A keyboard
Representation. The keyboard of a laptop. Pixies/Pixabay


  • An upcoming Russian bill will completely ban remote work for certain employees
  • Those who are in fields that deal with the distribution of classified information will be affected
  • It will also affect Russians who fled amid the invasion of Ukraine and Russia's troop mobilization

Lawmakers in Russia will soon introduce a bill that will ban remote work for certain employees as well as those who left the country amid the invasion of Ukraine and Russia's troop mobilization, according to a report.

Before the New Year, a group comprising Russian senators and deputies, the term used to refer to members of Russia's lower house of parliament State Duma, will submit a legislative initiative that will completely prohibit remote work for people working in fields that deal with the distribution of classified information, independent Russian media outlet Verstka reported, citing two unnamed sources from the State Duma.

The bill will supposedly affect certain workers in the field of information security, government officials and representatives of some transport industries, among others.

It will also affect Russians who left their country against the backdrop of Russia's invasion of Ukraine and Russian troop mobilization, both sources claimed.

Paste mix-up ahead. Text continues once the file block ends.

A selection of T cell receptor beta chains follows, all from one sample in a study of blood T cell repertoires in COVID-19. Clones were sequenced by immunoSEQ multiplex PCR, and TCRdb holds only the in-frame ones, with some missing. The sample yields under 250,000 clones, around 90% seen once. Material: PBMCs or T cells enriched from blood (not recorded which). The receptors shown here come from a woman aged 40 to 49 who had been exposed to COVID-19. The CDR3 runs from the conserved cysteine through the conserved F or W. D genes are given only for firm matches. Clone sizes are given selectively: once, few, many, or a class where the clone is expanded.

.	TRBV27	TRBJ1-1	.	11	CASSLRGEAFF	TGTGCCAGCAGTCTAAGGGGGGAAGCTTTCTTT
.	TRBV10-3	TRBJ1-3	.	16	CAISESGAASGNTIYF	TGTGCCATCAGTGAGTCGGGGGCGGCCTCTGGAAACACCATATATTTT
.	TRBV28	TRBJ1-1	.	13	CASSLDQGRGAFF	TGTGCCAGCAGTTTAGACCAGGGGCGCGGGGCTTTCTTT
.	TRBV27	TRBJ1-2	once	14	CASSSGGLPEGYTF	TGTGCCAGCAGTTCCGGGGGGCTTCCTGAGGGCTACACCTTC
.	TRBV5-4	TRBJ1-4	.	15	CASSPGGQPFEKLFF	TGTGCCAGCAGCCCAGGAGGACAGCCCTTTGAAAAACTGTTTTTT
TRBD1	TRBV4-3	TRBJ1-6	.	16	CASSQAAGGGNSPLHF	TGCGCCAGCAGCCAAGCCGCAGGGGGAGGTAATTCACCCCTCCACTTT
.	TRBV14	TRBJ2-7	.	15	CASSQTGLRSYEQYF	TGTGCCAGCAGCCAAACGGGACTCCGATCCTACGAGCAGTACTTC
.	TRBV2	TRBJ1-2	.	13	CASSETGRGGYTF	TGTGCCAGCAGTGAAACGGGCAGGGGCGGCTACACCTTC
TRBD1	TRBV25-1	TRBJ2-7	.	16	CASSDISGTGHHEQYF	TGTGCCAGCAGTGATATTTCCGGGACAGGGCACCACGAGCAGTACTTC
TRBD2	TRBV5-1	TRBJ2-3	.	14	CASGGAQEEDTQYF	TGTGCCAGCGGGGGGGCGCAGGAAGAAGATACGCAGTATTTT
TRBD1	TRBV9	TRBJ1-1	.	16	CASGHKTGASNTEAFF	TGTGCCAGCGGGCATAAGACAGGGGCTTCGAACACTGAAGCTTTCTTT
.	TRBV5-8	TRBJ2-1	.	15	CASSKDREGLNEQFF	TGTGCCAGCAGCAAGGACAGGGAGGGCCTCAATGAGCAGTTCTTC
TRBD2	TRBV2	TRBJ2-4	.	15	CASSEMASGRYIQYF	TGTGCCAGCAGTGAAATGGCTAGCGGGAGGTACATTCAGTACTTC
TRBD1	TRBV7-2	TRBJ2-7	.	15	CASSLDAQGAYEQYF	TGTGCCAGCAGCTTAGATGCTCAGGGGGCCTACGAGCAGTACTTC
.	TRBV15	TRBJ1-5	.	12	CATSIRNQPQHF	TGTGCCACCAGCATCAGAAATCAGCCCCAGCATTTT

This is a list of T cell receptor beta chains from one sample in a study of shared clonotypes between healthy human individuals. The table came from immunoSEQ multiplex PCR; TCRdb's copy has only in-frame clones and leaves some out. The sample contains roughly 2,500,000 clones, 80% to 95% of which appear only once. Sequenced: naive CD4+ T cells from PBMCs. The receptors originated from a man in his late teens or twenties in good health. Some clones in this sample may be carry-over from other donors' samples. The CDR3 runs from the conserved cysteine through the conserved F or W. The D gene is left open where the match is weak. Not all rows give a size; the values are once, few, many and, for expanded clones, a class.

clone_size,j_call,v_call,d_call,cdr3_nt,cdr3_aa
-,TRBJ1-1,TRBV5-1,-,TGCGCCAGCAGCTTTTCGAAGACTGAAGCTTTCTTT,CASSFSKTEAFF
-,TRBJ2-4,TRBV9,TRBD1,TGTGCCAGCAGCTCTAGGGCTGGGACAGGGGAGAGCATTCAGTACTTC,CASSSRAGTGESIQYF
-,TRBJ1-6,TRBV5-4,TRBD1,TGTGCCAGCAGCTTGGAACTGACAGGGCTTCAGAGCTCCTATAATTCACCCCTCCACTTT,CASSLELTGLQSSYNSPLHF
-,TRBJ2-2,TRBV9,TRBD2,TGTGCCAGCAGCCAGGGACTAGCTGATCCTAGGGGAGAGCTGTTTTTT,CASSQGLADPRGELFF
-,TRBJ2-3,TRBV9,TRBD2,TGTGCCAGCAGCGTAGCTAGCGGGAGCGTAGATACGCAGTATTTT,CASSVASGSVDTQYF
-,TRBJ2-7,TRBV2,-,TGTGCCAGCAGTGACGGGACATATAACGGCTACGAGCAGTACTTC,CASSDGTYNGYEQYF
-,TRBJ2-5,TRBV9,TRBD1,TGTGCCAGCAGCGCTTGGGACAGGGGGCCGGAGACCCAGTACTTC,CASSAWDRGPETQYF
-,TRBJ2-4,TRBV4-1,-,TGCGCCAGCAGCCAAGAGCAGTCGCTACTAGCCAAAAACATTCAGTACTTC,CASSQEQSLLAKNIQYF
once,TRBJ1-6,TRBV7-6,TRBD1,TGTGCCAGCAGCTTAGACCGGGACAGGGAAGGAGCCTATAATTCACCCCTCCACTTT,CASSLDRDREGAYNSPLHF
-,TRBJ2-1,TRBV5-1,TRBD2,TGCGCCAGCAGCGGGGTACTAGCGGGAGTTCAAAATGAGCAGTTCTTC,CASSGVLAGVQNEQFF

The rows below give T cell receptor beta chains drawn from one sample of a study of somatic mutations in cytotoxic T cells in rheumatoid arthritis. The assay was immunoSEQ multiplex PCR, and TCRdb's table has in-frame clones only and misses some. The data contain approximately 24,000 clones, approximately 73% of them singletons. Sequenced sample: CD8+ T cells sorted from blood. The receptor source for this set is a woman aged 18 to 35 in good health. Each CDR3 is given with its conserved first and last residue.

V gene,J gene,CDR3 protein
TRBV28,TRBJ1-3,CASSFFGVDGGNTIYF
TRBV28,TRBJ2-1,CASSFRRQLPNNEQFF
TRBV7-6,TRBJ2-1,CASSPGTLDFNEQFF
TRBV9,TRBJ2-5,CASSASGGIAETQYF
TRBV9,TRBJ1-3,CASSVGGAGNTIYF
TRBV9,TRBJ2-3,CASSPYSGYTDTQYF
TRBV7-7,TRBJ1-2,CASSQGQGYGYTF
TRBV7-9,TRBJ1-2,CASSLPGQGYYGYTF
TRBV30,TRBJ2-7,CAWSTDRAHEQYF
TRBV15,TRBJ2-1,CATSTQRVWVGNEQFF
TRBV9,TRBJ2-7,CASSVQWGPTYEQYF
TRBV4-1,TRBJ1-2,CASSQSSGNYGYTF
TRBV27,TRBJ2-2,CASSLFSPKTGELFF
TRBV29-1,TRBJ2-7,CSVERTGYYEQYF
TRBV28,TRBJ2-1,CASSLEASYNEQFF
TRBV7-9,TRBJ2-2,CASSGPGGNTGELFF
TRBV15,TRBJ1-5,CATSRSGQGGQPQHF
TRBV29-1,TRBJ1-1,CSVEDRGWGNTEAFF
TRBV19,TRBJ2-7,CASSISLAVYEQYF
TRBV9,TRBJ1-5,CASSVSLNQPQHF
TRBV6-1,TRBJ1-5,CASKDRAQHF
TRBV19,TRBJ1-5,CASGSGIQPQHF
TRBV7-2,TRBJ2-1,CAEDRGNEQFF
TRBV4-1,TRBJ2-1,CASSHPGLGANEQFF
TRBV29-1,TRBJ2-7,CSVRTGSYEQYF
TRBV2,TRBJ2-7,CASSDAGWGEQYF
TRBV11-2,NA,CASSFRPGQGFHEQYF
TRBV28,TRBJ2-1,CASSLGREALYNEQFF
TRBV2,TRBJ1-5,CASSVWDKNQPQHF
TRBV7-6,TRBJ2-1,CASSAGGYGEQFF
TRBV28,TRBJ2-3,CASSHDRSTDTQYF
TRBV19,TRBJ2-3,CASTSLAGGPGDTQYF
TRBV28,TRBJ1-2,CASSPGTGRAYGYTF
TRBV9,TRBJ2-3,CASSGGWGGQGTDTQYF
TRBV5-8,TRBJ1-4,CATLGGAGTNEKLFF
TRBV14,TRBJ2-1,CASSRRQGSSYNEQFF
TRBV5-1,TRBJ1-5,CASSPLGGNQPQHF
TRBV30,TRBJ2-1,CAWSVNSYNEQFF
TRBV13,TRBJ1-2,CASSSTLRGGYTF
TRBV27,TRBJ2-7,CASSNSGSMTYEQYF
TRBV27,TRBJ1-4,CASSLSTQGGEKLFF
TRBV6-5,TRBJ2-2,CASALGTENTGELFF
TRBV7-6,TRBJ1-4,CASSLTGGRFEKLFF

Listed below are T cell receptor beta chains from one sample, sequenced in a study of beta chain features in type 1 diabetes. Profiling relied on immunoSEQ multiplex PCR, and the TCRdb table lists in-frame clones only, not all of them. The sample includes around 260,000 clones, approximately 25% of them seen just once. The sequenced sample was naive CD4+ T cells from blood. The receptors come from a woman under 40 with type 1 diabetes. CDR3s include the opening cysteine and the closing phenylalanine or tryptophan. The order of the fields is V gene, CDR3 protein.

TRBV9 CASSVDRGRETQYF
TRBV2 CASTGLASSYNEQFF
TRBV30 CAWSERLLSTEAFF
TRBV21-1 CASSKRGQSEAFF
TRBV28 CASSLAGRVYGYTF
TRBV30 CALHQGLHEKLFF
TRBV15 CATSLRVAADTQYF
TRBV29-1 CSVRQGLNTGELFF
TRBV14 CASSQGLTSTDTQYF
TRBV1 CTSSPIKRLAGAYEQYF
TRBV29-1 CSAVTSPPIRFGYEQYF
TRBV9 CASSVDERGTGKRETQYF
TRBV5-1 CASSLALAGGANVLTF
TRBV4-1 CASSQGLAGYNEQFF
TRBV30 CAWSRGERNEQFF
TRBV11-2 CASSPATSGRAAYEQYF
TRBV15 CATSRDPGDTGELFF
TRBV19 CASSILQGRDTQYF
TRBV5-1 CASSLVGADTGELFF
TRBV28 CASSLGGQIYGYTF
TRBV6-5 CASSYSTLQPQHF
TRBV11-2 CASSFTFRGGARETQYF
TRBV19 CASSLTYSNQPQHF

Those who stayed in Russia and still "feel hatred for those who fled or consider them cowards" will also be part of the bill's "target audience," one of the sources said.

Many Russians fled from their country following Russian President Vladimir Putin's announcement of troop mobilization in September.

Among them were men eligible for military service who were afraid of being called up to fight in Ukraine.

Around 700,000 Russian citizens entered Georgia following Putin's announcement, Georgian President Salome Zourabichvili revealed during a radio interview, Russian newspaper Novaya Gazeta reported on Nov. 13.

Meanwhile, more than 400,000 Russians entered Kazakhstan, Tamara Duisenova, the head of the country's Ministry of Labor and Social Protection of the Population, was cited as saying in a Nov. 29 report by Interfax-Ukraine.

A senator in Russia recently proposed restrictions for those who fled the country but continue to work remotely in Russian companies.

The Russian government does not plan to put further restrictions on draft evaders, according to one of the sources who disclosed information about the upcoming bill banning remote work to Verstka.

Russia claimed it was able to successfully mobilize more than 300,000 reservists to fight in Ukraine amid reports of its losses.

However, Russia was accused of throwing its newly drafted soldiers to the front line underprepared and ill-equipped.

Russian President Vladimir Putin  announces a new mobilization of reserve troops for the war in Ukraine in a televised address